In Southwest Alaska, for example, Yukon-Kuskokwim Health Corp. began by giving shots to its frontline health-care workers and people in nursing homes. Then, it vaccinated other essential workers like teachers, along with people over 65, before ultimately opening to anyone 16 and older.
But in Anchorage, by offering doses to affiliated corporate employees and its workers’ household members regardless of age or race, Southcentral Foundation’s vaccination framework has the effect of skipping over groups that face higher risk levels. That’s because the city’s essential workers, like teachers, are still barred from signing up to get the shots distributed by the state government, which is first trying to finish vaccinating Alaskans 65 and older.
The state’s vaccination criteria were designed to prioritize people who had the highest level of exposure to COVID-19, and those who had the highest risk of serious illness or death from the disease, said Dr. Anne Zink, the state’s chief medical officer.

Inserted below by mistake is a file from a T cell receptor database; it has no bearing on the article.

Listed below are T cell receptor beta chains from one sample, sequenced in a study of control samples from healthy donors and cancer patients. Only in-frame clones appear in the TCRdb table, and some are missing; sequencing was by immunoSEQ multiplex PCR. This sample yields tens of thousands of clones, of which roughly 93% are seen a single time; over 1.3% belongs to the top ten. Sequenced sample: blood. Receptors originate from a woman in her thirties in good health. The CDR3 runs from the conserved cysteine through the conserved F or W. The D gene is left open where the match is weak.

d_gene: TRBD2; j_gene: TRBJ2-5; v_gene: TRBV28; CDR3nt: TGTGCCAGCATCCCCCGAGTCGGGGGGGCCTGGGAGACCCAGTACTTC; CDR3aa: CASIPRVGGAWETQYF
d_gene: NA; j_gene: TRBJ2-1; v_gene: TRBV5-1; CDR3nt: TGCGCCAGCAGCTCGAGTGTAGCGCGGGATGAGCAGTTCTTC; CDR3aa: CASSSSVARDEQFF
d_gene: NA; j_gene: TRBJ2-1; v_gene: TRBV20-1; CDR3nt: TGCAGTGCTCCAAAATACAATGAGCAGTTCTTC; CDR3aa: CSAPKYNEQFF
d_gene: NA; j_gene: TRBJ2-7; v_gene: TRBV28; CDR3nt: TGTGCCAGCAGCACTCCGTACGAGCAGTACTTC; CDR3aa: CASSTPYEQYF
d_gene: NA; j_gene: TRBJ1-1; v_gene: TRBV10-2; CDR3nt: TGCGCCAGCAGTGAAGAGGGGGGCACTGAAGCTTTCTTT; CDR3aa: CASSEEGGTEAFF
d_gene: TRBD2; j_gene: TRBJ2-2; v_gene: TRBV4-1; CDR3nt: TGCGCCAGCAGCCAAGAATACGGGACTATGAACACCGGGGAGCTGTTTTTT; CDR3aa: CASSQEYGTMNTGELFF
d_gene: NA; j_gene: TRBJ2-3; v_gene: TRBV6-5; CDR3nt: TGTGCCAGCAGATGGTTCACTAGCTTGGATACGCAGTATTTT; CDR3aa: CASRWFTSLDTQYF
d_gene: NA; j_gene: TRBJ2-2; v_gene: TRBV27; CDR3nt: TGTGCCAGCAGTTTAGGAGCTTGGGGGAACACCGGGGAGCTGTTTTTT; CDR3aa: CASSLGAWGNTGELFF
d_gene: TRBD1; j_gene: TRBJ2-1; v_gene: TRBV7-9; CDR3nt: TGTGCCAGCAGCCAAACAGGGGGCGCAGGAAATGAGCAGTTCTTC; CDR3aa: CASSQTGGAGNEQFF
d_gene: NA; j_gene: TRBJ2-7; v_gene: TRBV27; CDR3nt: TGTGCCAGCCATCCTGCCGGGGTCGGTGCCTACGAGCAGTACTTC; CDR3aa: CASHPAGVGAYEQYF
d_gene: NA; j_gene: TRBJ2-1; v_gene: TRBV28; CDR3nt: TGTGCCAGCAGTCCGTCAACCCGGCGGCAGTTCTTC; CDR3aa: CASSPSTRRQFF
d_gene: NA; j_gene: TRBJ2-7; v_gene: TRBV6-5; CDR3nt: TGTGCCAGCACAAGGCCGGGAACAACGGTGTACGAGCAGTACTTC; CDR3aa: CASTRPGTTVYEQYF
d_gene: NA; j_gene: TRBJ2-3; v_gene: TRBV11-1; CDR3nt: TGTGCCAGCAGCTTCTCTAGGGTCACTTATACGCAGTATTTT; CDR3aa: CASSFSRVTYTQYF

She said it’s up to SCF how to distribute their supply of vaccine. But she added that the state is available to help providers in efforts to give out doses and make sure they’re equitably distributed.
“I feel really bad for the Pacific Island population,” Zink said. “They also have gotten hit really hard, but they don’t get a separate allocation and supply.”
Ethical decisions are difficult and take time to work through, and the ones around vaccine prioritization pose a “huge challenge,” said Stephanie Bauer, a bioethicist at University of Alaska Anchorage.
The government and tribal entities charged with those decisions are being asked to distribute vaccines both quickly and fairly — two principles that can sometimes be at odds with each other, Bauer said.
For Alaskans frustrated by ethical decisions like SCF’s, she added, it can be helpful to look at the question from both sides: The foundation is being asked to make difficult choices quickly, in the middle of a pandemic that’s already stressing its capacity.
“Does this particular case test our trust in the fairness of this overall system? It doesn’t raise all the red flags for me,” she said. “But I can see how some reasonable people may have questions about it — and so the conversation begins.”